There were 2,556 housing units at an average density of 778.9 per square mile (300.7/km²), of which 1,056 (43.6%) were owner-occupied, and 1,368 (56.4%) were occupied by renters. The homeowner vacancy rate was 1.9%; the rental vacancy rate was 4.1%. 5,075 people (46.1% of the population) lived in owner-occupied housing units and 5,939 people (53.9%) lived in rental housing units.

2000[edit]

As of the census[13] of 2000, there were 7,890 people, 1,825 households, and 1,545 families residing in the city. The population density was 1,629.1/km² (4,229.4/mi²). There were 1,878 housing units at an average density of 387.8/km² (1,006.7/mi²). The racial makeup of the city was 27.33% White, 0.66% Black or African American, 1.31% Native American, 0.72% Asian, 0.16% Pacific Islander, 63.12% from other races, and 6.70% from two or more races. 94.65% of the population were Hispanic or Latino of any race.

There were 1,825 households out of which 53.4% had children under the age of 18 living with them, 56.8% were married couples living together, 16.9% had a female householder with no husband present, and 15.3% were non-families. 9.1% of all households were made up of individuals and 3.9% had someone living alone who was 65 years of age or older. The average household size was 4.32 and the average family size was 4.38.

In the city the population was spread out with 33.9% under the age of 18, 15.3% from 18 to 24, 30.9% from 25 to 44, 14.7% from 45 to 64, and 5.2% who were 65 years of age or older. The median age was 25 years. For every 100 females there were 130.2 males. For every 100 females age 18 and over, there were 142.0 males.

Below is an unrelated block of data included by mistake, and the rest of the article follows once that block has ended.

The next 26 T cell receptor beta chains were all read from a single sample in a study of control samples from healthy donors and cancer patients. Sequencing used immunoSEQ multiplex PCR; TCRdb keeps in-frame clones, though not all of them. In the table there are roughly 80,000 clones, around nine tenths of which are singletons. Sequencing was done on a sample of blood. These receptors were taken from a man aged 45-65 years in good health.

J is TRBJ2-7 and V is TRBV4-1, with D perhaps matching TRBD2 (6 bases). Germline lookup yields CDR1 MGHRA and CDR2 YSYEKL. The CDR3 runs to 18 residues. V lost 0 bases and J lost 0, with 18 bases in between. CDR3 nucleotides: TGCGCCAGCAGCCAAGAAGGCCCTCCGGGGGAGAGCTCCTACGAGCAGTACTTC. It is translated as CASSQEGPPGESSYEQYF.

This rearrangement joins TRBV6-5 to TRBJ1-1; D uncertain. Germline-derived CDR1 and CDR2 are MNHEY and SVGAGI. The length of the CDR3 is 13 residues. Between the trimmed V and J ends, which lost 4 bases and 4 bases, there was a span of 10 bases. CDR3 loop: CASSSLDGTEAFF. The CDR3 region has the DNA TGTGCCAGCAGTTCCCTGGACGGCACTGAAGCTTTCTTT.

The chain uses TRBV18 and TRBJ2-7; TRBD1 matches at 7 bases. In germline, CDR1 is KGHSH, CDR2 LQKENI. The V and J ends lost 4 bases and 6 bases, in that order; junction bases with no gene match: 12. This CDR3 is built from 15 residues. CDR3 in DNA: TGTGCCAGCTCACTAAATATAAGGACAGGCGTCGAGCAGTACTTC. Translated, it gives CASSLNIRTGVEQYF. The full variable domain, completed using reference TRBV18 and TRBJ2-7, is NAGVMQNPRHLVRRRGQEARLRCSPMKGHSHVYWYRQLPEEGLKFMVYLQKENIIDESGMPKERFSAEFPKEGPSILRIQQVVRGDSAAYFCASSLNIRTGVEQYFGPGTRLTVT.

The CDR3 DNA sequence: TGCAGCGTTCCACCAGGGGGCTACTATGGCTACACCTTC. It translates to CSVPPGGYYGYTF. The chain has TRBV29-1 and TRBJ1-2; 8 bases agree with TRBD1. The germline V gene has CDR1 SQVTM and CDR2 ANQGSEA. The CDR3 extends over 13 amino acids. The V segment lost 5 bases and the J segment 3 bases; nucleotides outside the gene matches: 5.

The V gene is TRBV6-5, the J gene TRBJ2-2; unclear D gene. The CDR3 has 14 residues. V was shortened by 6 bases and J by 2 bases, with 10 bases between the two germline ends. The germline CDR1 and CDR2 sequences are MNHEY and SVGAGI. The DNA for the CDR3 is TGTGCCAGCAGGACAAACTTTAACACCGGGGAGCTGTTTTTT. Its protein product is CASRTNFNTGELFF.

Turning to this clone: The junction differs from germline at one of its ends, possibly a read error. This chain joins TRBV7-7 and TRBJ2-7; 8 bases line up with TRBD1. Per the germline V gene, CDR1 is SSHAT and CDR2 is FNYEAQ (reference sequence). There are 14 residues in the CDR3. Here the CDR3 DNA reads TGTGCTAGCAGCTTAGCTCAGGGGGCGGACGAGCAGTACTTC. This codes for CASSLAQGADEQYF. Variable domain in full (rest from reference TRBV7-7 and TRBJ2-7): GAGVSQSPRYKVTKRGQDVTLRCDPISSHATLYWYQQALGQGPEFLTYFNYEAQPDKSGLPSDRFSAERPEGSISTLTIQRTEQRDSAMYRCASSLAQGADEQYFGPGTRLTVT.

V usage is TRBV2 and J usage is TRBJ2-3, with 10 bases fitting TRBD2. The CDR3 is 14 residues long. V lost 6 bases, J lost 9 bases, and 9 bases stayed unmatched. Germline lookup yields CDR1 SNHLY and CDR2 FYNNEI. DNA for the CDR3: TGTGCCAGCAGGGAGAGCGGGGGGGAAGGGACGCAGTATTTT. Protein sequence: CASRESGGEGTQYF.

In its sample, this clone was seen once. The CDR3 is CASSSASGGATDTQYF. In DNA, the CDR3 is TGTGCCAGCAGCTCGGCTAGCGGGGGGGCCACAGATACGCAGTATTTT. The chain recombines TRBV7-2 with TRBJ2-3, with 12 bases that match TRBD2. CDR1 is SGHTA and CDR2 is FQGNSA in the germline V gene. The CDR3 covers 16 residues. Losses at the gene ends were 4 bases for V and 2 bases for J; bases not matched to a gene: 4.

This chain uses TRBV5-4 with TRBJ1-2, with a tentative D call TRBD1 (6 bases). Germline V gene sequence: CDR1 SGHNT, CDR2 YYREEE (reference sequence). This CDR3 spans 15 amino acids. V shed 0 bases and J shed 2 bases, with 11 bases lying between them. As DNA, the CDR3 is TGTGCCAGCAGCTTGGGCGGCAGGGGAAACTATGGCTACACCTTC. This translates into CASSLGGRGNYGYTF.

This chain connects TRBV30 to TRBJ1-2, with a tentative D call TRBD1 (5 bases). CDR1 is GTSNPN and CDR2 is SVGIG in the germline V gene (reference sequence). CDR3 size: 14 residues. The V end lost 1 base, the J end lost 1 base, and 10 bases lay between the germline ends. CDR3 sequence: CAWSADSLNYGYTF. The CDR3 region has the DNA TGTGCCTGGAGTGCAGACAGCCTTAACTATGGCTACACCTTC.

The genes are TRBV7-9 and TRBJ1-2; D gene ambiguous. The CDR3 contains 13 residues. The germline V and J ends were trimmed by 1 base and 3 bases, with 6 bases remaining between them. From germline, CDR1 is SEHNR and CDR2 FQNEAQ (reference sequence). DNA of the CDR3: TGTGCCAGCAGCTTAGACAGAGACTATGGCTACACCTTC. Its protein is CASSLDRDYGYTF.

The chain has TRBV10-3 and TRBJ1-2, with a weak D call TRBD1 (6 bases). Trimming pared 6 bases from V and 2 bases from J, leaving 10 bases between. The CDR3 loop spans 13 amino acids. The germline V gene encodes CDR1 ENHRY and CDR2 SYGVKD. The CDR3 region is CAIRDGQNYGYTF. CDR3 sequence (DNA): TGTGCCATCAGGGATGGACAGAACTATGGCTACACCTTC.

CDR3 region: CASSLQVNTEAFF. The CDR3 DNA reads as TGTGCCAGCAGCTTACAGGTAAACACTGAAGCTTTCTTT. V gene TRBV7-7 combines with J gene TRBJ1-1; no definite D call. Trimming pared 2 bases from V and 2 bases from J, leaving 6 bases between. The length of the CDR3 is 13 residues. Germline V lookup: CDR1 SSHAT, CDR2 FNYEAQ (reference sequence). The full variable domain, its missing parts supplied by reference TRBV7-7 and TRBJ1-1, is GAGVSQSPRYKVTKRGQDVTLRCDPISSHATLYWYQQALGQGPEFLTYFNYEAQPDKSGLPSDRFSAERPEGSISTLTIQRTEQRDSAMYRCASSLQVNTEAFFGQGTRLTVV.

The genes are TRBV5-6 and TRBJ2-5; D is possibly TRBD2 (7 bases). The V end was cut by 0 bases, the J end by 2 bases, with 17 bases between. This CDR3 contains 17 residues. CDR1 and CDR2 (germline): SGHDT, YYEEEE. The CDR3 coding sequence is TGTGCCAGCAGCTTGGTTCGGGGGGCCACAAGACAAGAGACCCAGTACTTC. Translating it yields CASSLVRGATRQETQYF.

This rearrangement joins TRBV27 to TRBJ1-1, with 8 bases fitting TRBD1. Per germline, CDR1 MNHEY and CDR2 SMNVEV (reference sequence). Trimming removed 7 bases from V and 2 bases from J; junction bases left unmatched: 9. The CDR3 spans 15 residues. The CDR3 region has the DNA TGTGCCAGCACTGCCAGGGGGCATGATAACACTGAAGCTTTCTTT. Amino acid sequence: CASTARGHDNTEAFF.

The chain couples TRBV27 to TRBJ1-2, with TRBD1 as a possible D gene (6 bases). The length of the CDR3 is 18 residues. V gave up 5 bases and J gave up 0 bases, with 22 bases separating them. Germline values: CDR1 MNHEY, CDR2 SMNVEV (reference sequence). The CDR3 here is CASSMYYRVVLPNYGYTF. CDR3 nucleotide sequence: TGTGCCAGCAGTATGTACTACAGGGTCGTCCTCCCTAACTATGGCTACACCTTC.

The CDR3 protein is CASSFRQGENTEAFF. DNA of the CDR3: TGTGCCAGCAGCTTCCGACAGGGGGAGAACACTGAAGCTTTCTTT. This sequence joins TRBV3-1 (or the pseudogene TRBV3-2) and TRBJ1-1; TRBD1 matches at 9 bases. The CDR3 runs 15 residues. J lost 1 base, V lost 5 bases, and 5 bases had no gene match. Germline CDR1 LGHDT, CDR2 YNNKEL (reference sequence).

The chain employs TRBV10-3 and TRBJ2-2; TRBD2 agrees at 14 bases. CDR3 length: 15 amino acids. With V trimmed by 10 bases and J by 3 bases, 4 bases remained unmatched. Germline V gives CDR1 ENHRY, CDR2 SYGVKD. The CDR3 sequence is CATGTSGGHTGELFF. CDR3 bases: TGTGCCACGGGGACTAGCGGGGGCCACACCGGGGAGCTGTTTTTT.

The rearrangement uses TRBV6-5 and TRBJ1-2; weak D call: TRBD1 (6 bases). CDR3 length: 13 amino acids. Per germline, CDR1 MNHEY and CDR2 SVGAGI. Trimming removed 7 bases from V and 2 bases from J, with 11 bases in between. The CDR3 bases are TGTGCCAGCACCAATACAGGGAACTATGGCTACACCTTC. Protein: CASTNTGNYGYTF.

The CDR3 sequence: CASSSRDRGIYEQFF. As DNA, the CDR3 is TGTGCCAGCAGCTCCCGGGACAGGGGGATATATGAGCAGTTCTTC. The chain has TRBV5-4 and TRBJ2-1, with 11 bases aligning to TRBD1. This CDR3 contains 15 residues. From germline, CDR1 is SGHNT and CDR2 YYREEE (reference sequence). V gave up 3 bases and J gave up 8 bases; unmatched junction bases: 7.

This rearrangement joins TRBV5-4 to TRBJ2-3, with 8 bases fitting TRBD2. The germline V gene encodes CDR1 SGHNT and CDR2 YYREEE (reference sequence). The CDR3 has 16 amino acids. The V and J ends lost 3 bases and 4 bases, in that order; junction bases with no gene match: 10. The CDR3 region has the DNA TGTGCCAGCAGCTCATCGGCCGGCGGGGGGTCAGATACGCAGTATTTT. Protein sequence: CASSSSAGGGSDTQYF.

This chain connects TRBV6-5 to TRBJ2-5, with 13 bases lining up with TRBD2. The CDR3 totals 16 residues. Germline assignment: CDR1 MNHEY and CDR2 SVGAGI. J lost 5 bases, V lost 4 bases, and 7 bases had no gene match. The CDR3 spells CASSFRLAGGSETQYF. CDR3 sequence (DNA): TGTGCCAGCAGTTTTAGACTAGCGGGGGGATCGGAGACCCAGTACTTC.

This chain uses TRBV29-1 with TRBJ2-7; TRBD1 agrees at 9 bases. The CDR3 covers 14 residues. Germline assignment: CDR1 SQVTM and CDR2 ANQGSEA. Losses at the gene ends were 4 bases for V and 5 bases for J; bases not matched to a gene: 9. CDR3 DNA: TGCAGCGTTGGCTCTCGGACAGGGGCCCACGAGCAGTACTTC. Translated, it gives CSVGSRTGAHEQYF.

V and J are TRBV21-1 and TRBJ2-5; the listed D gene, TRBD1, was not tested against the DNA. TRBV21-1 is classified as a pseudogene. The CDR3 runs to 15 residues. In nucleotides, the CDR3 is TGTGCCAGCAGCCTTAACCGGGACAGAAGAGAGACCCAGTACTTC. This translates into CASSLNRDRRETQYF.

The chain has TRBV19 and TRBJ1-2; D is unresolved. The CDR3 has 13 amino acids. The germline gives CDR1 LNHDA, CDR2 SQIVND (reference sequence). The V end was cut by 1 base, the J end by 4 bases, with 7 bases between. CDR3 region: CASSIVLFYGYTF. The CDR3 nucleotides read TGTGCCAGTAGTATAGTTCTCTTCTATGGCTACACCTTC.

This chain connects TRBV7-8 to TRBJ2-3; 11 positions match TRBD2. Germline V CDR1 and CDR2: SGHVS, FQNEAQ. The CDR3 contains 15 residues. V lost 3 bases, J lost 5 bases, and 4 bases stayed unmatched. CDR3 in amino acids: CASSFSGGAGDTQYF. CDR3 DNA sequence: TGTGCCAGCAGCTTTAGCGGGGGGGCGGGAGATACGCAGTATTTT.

The median income for a household in the city was $23,705, and the median income for a family was $22,984. Males had a median income of $17,500 versus $21,319 for females. The per capita income for the city was $6,967. About 35.2% of families and 41.9% of the population were below the poverty line, including 49.4% of those under age 18 and 16.6% of those age 65 or over.

Politics[edit]

Mendota has 1,827 registered voters, and has the lowest percentage of "decline to state" voters in California. 7.6% of voters are "decline to state" while 69.1% are registered Democrats and 17.9% are registered Republican.[14]

Education[edit]

Federal Correctional Institution, Mendota[edit]

As of September 2006, Mendota Federal Correctional Institution, a federal prison, was under construction about 1 mile (1.6 km) south of downtown Mendota. A prominent water tower marks the location. The facility is built on 960 acres (390 ha) of land at a cost of over US$110 million. Completion was scheduled for 2010, but the facility opened in 2012 after several years of funding delays. The facility plan includes a medium security section, housing up to 1,152 adults, and a minimum security satellite camp with a capacity of 128, supervised by a full-time staff of 300 to 350.[15][16]

References[edit]

  1. ^ "California Cities by Incorporation Date" (Word). California Association of Local Agency Formation Commissions. Retrieved April 6, 2013. 
  2. ^ a b "City Council Bios". City of Mendota. Retrieved April 6, 2013. 
  3. ^ "Senators". State of California. Retrieved April 6, 2013. 
  4. ^ "Members Assembly". State of California. Retrieved April 6, 2013. 
  5. ^ "California's 21st Congressional District - Representatives & District Map". Civic Impulse, LLC. Retrieved April 6, 2013. 
  6. ^ U.S. Census
  7. ^ a b "Mendota". Geographic Names Information System, U.S. Geological Survey. 
  8. ^ a b c d Durham, David L. (1998). California's Geographic Names: A Gazetteer of Historic and Modern Names of the State. Clovis, Calif.: Word Dancer Press. p. 1070. ISBN 1-884995-14-4. 
  9. ^ Climate Summary for Mendota, California
  10. ^ McKinley, Jesse (22 February 2009). "Drought Adds to Hardships in California". The New York Times. 
  11. ^ Marcum, Diana (19 May 2011). "Chess takes root in Central Valley farm town, blossoms into a state title for Latino high school team". Los Angeles Times. Retrieved 20 May 2011. 
  12. ^ "2010 Census Interactive Population Search: CA - Mendota city". U.S. Census Bureau. Retrieved July 12, 2014. 
  13. ^ "American FactFinder". United States Census Bureau. Retrieved 2008-01-31. 
  14. ^ http://www.sos.ca.gov/elections/ror/ror-pages/15day-stwdsp-09/politicalsub.pdf
  15. ^ Spaulding, M., Federal Correctional Institution, Mendota, California: Project Description and Employment and Business Opportunities, (Washington, D.C.: U.S. Department of Justice, Federal Bureau of Prisons, 2005).
  16. ^ http://www.bop.gov/locations/institutions/men/

External links[edit]